Vintage|September 2017|368 pages|Paperback|4*
I enjoyed reading The Marches: Border Walks With My Father by Rory Stewart. He’s been in the news here recently, having stood for leadership of the Conservative Party, and has now formally stood down from Parliament to run as an independent candidate for Mayor of London.
But none of that has anything to do with why I wanted to read his book. It’s because of the subject – walking in the borderlands between England and Scotland, in the place where I live. And it’s not just about walking – he also muses on history, memory and landscape, all topics that interest me immensely.
His father Brian taught Rory Stewart how to walk, and walked with him on journeys from Iran to Malaysia. Now they have chosen to do their final walk together along ‘the Marches’ – the frontier that divides their two countries, Scotland and England.
On their six-hundred-mile, thirty-day journey – with Rory on foot, and his father ‘ambushing’ him by car – the pair relive Scottish dances, reflect on Burmese honey-bears, and on the loss of human presence in the British landscape.
Travelling across mountain ridges and through housing estates they uncover a forgotten country crushed between England and Scotland: the Middleland. They discover unsettling modern lives, lodged in an ancient place, as their odyssey develops into a history of the British nationhood, a chronicle of contemporary Britain and an exuberant encounter between a father and a son.
And as the journey deepens, and the end approaches, Brian and Rory fight to match, step by step, modern voices, nationalisms and contemporary settlements to the natural beauty of the Marches, and a fierce absorption in tradition in their own unconventional lives.
This is a book of three parts – Book One: The Wall about Rory Stewart’s walk along Hadrian’s Wall in 2011, with his father, then aged 89 – his father walking for the first hour or so each day. They had intended to walk the full length of the Wall, from east to west, but after they reached the fort at Bewcastle they decided to abandon their plan (his father having reached his limits) and drive back to his father’s house, Broich, near Crieff in Perthshire. He writes about the Wall, the Roman occupation of the area, his father’s career, about nationality and clans, and reminisces about his childhood and his time in Afghanistan.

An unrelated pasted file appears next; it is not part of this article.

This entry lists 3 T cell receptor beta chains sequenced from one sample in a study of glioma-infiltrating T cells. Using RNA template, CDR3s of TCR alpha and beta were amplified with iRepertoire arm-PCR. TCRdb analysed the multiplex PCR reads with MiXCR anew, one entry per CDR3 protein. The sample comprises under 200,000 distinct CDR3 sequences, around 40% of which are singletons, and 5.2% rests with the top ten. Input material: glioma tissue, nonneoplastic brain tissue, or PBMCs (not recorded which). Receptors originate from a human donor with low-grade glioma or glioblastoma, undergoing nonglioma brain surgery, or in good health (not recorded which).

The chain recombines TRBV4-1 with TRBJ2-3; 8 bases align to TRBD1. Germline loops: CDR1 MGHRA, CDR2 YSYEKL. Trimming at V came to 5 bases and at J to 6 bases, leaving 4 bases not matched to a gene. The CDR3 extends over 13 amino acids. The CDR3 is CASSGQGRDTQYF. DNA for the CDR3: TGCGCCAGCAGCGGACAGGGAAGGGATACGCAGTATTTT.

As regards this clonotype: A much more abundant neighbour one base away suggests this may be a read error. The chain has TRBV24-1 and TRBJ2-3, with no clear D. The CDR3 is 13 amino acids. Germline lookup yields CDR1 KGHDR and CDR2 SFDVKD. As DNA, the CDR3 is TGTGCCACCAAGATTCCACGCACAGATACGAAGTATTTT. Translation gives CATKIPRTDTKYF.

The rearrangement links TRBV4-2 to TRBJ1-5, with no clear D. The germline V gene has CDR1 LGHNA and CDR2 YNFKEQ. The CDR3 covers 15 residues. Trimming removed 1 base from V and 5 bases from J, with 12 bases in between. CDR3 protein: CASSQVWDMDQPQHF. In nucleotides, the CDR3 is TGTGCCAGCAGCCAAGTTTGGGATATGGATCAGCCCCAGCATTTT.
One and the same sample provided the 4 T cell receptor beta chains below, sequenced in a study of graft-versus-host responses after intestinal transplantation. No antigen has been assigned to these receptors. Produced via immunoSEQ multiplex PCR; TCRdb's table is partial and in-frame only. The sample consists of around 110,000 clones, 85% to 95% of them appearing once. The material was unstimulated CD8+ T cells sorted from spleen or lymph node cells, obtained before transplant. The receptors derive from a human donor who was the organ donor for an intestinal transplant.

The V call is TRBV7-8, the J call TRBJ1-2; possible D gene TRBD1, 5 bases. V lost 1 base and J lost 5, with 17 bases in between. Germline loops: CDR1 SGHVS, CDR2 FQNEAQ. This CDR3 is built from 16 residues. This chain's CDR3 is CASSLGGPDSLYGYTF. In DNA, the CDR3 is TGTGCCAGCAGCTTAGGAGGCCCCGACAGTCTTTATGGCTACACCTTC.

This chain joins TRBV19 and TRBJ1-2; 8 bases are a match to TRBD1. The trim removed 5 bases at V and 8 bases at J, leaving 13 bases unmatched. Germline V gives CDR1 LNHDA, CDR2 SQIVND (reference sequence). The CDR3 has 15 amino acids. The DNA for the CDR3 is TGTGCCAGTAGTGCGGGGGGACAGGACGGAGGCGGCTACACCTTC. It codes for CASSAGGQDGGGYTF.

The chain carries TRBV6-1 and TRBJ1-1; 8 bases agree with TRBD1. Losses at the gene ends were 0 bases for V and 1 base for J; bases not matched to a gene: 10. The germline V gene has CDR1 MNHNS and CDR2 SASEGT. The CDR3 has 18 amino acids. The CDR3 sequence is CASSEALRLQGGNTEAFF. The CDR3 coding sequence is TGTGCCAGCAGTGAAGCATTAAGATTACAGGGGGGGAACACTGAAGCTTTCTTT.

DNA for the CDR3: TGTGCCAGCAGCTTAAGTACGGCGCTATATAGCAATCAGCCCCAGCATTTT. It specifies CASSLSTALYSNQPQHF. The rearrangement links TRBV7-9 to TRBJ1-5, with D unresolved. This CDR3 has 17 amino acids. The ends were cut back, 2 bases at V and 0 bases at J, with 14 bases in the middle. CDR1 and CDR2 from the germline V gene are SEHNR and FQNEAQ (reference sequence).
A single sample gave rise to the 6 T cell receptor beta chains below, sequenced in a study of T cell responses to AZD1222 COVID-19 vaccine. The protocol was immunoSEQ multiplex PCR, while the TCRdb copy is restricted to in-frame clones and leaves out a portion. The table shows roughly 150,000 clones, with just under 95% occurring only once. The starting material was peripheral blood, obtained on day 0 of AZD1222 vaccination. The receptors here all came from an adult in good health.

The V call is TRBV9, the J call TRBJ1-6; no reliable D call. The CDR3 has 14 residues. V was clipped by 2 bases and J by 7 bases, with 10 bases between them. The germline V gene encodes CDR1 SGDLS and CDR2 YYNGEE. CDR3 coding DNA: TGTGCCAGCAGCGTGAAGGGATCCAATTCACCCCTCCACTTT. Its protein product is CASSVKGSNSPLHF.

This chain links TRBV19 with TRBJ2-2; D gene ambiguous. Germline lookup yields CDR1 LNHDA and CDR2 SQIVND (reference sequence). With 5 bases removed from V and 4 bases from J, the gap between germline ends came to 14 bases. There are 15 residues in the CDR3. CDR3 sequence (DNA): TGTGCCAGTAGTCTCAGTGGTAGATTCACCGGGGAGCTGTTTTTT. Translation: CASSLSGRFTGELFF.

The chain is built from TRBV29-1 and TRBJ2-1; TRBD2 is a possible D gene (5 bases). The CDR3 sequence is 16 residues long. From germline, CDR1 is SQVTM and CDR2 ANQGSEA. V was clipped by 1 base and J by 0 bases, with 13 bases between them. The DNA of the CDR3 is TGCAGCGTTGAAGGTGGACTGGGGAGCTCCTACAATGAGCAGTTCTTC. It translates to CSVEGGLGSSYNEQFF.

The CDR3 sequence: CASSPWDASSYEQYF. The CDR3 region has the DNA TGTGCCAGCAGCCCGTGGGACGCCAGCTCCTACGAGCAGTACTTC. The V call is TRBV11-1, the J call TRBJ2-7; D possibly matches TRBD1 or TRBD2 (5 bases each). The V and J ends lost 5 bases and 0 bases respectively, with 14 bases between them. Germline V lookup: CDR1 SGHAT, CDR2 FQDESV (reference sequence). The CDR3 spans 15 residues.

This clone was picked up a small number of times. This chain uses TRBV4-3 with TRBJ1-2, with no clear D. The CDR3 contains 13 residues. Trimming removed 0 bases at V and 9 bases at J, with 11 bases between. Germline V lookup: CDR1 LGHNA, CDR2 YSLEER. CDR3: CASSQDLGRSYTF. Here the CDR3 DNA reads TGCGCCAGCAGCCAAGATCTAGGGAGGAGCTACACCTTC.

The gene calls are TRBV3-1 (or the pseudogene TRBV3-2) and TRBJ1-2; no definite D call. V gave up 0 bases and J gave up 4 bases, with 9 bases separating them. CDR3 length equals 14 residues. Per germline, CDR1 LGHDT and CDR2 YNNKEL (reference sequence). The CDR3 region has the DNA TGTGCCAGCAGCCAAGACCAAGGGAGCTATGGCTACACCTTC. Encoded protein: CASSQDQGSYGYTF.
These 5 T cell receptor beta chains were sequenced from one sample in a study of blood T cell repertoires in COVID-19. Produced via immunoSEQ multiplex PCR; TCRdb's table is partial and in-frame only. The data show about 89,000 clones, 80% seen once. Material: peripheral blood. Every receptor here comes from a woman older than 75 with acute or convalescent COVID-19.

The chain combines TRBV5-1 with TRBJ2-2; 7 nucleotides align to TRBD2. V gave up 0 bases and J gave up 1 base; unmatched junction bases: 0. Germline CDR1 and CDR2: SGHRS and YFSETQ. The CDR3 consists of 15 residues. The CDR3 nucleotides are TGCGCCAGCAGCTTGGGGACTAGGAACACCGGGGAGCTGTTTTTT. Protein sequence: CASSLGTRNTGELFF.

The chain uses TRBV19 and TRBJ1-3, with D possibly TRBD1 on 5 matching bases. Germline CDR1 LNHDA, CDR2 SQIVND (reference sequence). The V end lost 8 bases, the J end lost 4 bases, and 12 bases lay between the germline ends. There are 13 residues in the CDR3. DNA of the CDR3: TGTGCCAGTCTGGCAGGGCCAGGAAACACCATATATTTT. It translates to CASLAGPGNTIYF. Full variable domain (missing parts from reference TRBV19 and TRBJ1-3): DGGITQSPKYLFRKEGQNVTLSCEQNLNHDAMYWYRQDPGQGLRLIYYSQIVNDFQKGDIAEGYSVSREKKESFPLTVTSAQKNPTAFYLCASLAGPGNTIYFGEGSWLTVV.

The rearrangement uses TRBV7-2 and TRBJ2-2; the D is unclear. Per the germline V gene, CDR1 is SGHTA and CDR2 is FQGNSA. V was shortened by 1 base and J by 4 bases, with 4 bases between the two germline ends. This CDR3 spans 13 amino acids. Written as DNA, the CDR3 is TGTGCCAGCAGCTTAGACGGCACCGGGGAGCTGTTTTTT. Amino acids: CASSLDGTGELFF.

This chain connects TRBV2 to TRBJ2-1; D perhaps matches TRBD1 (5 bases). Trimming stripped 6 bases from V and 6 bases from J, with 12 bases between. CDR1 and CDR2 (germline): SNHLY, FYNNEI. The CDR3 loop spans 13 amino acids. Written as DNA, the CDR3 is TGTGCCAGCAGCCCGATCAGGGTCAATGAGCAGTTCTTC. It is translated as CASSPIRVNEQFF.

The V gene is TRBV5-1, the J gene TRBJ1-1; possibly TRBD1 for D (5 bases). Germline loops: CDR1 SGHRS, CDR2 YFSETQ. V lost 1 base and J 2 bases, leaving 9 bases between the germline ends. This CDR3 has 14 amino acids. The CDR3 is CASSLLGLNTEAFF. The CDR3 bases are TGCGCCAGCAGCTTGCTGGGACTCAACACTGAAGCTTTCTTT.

Book Two: Middleland, in which he describes his walk from coast to coast, a distance of about 400 miles, taking him 26 days, walking alone from his cottage in Cumbria to the Solway Firth, then crossing and re-crossing the modern border (established in the 13th century) to Berwick-upon-Tweed and then back to Broich.
I got a bit lost in his descriptions of the route, not knowing some the places along the way. But there are maps of his route that helped me follow where he went. He describes the landscape, the geology, sheep farming and land use, the people he met, their history and language and much, much more.
Book Three: The General Danced on the Lawn about his father, who died at the age of 93, before this book was finished. The whole book is permeated with his love and respect for his father, but this last section is all about Brian Stewart.
At the end of the Marches is a Chronology which I found very interesting, defining The Middleland before AD100 up to the present days. The Middleland is a term invented by Brian Stewart:
The geographical centre of the island of Britain. An upland landscape, whose core is the Lake District, the Peninnes, the Cheviots and the Scottish Borders, but whose fringes extend to the Humber in the south and the firths of Forth and Clyde in the north. A land naturally unified by geography and culture for two thousand years, but repeatedly divided by political frontiers. (page 339)